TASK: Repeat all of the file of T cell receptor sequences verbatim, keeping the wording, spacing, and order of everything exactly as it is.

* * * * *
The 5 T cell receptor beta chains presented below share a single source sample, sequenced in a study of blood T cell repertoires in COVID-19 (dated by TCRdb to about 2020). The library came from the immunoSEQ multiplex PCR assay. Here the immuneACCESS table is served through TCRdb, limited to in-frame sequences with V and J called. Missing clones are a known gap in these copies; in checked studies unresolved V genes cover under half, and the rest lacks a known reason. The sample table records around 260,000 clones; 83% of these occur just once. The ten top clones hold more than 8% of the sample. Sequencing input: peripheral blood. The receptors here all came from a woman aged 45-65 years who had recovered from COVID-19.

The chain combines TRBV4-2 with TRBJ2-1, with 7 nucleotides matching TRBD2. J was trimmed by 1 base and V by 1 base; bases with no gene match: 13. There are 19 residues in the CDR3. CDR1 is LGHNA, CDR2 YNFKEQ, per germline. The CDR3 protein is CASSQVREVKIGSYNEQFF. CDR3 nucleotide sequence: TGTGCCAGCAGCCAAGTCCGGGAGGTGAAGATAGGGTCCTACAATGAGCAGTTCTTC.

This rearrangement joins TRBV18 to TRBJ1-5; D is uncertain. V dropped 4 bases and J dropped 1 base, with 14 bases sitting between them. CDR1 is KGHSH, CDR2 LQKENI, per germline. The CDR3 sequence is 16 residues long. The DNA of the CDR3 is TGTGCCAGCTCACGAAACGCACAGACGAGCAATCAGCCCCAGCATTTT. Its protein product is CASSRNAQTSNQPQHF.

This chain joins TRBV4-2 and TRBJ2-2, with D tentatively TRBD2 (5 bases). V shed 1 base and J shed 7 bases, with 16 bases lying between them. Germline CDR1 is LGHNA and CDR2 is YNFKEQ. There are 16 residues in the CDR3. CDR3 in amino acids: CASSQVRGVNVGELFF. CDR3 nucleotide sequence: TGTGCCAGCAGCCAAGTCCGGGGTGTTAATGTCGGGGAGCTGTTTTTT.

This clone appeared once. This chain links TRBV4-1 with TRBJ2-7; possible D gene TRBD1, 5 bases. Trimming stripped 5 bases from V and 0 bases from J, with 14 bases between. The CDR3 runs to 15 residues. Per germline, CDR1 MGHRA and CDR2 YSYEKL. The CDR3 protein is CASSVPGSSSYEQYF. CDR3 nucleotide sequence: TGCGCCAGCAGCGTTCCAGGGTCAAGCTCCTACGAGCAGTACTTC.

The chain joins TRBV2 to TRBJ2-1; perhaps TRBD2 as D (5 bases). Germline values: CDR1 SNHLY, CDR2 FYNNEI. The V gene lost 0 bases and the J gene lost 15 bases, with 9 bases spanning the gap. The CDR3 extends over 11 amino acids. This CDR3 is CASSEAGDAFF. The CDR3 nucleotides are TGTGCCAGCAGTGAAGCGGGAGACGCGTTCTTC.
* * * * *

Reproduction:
The 5 T cell receptor beta chains presented below share a single source sample, sequenced in a study of blood T cell repertoires in COVID-19 (dated by TCRdb to about 2020). The library came from the immunoSEQ multiplex PCR assay. Here the immuneACCESS table is served through TCRdb, limited to in-frame sequences with V and J called. Missing clones are a known gap in these copies; in checked studies unresolved V genes cover under half, and the rest lacks a known reason. The sample table records around 260,000 clones; 83% of these occur just once. The ten top clones hold more than 8% of the sample. Sequencing input: peripheral blood. The receptors here all came from a woman aged 45-65 years who had recovered from COVID-19.

The chain combines TRBV4-2 with TRBJ2-1, with 7 nucleotides matching TRBD2. J was trimmed by 1 base and V by 1 base; bases with no gene match: 13. There are 19 residues in the CDR3. CDR1 is LGHNA, CDR2 YNFKEQ, per germline. The CDR3 protein is CASSQVREVKIGSYNEQFF. CDR3 nucleotide sequence: TGTGCCAGCAGCCAAGTCCGGGAGGTGAAGATAGGGTCCTACAATGAGCAGTTCTTC.

This rearrangement joins TRBV18 to TRBJ1-5; D is uncertain. V dropped 4 bases and J dropped 1 base, with 14 bases sitting between them. CDR1 is KGHSH, CDR2 LQKENI, per germline. The CDR3 sequence is 16 residues long. The DNA of the CDR3 is TGTGCCAGCTCACGAAACGCACAGACGAGCAATCAGCCCCAGCATTTT. Its protein product is CASSRNAQTSNQPQHF.

This chain joins TRBV4-2 and TRBJ2-2, with D tentatively TRBD2 (5 bases). V shed 1 base and J shed 7 bases, with 16 bases lying between them. Germline CDR1 is LGHNA and CDR2 is YNFKEQ. There are 16 residues in the CDR3. CDR3 in amino acids: CASSQVRGVNVGELFF. CDR3 nucleotide sequence: TGTGCCAGCAGCCAAGTCCGGGGTGTTAATGTCGGGGAGCTGTTTTTT.

This clone appeared once. This chain links TRBV4-1 with TRBJ2-7; possible D gene TRBD1, 5 bases. Trimming stripped 5 bases from V and 0 bases from J, with 14 bases between. The CDR3 runs to 15 residues. Per germline, CDR1 MGHRA and CDR2 YSYEKL. The CDR3 protein is CASSVPGSSSYEQYF. CDR3 nucleotide sequence: TGCGCCAGCAGCGTTCCAGGGTCAAGCTCCTACGAGCAGTACTTC.

The chain joins TRBV2 to TRBJ2-1; perhaps TRBD2 as D (5 bases). Germline values: CDR1 SNHLY, CDR2 FYNNEI. The V gene lost 0 bases and the J gene lost 15 bases, with 9 bases spanning the gap. The CDR3 extends over 11 amino acids. This CDR3 is CASSEAGDAFF. The CDR3 nucleotides are TGTGCCAGCAGTGAAGCGGGAGACGCGTTCTTC.